Her own doctoral work has focused on resistance by slaves and freed black residents on the Caribbean island of St. Croix – where she traces some of her family roots – and the use of archeology to dispel communal myths. When the work is done by people touched by history, she said, it’s often less about extraction than preservation and memory.

‘Trauma embedded in the water’

Pierre Antoine Sambou waved a red, yellow and green Senegalese flag above his head, smiled and shuffled over to the moored boat as his fellow divers cheered.

Sambou, a 31-year-old with a master’s degree in underwater archaeology, brought the flag for a photo shoot and waved it proudly above his head. His excitement was contagious and the other students started chanting: “Go Senegal, go! Go Go Go!”

Sambou said parts of Africa’s history — including the scope and impact of the transatlantic slave trade — have been overlooked or ignored within Africa for too long. Even stories about Gorée, a small island off the coast of Dakar that was long said to be a transit point for millions of enslaved people, have been undermined in recent decades. with questions about whether his role was exaggerated. Sambou said work to correct and complete the historical record has only just begun, and much of it could be done underwater.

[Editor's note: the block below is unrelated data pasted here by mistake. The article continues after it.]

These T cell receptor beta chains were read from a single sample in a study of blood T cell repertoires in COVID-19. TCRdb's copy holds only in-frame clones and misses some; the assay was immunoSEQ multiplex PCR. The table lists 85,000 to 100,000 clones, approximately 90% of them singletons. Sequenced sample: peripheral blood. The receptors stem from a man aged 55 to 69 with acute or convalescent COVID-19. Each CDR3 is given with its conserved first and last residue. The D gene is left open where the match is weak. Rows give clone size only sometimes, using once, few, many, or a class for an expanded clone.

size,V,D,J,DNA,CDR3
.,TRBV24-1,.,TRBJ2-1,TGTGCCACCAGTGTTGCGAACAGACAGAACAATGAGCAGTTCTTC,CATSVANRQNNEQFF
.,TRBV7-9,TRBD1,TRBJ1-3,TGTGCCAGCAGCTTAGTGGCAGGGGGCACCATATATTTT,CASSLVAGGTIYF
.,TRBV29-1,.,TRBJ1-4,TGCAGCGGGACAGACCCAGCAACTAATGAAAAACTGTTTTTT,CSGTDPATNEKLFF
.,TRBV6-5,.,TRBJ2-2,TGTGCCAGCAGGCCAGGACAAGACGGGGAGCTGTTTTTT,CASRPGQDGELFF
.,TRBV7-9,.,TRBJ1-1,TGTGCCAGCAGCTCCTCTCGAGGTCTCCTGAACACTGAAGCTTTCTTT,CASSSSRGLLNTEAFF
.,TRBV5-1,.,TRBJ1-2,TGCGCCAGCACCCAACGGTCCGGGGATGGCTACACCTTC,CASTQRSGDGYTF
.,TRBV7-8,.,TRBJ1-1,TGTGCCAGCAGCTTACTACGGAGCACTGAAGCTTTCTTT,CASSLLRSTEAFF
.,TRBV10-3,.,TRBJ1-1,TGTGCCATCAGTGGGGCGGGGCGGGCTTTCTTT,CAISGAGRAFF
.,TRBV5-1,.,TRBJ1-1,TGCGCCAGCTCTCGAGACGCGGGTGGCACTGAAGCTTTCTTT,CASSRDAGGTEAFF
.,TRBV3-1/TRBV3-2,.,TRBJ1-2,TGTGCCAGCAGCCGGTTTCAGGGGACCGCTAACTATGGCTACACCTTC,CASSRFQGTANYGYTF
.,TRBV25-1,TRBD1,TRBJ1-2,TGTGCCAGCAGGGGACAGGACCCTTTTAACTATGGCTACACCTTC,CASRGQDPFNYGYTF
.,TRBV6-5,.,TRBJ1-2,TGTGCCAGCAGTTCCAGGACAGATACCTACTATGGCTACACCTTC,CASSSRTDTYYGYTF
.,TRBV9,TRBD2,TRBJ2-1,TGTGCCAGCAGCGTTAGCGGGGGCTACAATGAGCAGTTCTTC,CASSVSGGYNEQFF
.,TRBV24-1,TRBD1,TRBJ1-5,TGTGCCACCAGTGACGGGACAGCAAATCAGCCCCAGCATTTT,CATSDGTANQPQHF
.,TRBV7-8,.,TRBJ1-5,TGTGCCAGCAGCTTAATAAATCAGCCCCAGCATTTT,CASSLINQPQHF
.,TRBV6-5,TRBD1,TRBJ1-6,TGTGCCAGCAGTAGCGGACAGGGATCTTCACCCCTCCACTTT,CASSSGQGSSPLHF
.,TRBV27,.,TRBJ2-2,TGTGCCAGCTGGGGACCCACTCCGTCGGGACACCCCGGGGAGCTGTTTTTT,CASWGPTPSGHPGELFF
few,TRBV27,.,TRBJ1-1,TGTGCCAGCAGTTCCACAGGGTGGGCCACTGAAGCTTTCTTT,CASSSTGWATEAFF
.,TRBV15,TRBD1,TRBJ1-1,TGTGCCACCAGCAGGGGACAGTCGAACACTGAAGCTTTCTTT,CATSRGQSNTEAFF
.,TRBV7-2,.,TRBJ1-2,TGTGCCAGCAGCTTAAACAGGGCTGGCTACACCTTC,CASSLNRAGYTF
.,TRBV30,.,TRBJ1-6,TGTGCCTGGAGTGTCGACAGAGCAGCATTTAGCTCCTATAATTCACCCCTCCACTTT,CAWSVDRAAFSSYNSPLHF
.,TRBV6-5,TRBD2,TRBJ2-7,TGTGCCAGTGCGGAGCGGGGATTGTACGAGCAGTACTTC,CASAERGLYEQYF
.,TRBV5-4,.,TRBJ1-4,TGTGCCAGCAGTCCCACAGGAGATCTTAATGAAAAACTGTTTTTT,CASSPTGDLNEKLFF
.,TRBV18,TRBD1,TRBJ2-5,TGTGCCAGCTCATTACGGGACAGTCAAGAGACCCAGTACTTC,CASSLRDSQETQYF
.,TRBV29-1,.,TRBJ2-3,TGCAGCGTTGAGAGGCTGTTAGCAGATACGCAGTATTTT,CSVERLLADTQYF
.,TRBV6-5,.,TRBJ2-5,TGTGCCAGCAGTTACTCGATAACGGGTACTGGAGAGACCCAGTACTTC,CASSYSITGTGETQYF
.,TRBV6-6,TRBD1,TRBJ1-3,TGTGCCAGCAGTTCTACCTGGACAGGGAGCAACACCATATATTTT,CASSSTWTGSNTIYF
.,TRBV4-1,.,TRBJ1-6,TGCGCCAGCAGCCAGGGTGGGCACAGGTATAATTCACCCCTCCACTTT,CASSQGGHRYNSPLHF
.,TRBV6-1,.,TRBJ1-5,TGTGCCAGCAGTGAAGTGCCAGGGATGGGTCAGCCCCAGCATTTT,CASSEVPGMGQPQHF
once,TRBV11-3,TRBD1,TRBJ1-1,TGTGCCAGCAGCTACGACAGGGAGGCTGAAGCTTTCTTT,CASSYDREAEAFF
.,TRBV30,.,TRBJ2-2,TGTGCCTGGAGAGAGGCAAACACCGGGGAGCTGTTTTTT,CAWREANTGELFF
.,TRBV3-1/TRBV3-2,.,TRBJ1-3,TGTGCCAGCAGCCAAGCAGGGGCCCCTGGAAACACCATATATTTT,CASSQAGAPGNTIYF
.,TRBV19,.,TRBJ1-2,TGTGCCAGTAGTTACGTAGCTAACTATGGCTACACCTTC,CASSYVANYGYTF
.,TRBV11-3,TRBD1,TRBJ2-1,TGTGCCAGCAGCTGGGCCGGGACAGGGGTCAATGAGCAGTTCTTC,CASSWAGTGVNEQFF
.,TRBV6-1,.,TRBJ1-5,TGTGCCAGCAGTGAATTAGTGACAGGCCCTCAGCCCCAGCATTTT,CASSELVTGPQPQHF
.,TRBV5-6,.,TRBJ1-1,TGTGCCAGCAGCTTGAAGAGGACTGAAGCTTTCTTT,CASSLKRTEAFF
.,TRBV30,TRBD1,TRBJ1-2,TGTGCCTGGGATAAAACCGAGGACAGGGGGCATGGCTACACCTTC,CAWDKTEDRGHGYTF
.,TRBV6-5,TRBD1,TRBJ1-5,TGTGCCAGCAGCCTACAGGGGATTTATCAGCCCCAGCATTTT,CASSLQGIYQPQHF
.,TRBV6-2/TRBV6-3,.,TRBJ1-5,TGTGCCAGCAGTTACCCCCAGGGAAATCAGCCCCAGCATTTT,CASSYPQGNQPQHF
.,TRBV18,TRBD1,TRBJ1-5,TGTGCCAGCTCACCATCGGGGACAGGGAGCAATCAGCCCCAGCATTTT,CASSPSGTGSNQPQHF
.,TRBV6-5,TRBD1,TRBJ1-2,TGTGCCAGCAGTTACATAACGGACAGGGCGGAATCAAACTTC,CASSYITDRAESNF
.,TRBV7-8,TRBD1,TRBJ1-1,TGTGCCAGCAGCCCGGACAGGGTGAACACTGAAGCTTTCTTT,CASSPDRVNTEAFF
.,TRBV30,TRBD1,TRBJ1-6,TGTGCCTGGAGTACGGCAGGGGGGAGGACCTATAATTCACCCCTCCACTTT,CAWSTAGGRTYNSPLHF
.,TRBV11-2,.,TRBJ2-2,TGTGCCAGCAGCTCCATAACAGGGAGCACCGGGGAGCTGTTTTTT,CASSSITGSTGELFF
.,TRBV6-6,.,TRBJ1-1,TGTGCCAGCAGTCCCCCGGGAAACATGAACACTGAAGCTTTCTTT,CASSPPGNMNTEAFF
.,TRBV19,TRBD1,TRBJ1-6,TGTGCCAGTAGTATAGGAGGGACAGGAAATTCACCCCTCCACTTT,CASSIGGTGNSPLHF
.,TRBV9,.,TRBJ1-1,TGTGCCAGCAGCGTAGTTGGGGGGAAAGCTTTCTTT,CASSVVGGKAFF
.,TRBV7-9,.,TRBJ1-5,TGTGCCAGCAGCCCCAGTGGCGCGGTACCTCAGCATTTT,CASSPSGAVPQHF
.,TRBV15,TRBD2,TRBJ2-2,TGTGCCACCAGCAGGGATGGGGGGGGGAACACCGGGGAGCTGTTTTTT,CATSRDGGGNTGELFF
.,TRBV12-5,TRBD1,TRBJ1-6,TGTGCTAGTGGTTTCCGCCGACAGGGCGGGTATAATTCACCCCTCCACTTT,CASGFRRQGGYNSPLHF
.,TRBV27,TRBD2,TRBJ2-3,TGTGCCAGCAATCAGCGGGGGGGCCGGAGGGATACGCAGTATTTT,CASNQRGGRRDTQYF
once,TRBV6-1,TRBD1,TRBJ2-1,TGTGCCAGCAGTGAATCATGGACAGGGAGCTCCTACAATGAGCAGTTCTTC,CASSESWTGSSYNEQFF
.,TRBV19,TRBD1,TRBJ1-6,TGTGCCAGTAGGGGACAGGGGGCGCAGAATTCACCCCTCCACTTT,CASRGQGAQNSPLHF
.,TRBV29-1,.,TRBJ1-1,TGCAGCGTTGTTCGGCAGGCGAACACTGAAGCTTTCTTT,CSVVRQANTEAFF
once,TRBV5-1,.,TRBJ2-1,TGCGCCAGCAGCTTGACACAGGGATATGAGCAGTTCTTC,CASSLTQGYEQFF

But scuba diving is still new to many here, and he said when he started he decided not to tell his family. He didn’t want to get discouraged.

On both sides of the Atlantic, Miller said, black people often have a complicated relationship with water. During the slave trade, they were taken from the areas along rivers and coasts that they had relied on for their livelihoods. Today, due to redlining and environmental racism, black communities often have insufficient or polluted water.

“For us, the water embedded a trauma,” she said.

The incredible search for the African slave ships that sank in the Atlantic Ocean

But the water can also provide healing, Miller said. Bringing students together — some of whom could barely swim at first — to explore their history with the water felt so good, she said.

One evening, after a long day of diving, Miller saw Sambou on the wharf with Déthié Faye, whose studies have focused on fishing, and Angelo Ayedoun, a diver from Benin. Sambou thumped his fins against the gentle waves of the ocean as Faye clapped his hands and made a steady stroke. Ayedoun stood beside them, waving his hands and twisting his hips, dancing as if he were on a hit. All three grinned.

The sight of black men having so much fun in the water brought Miller such a jolt of joy that her eyes filled with tears.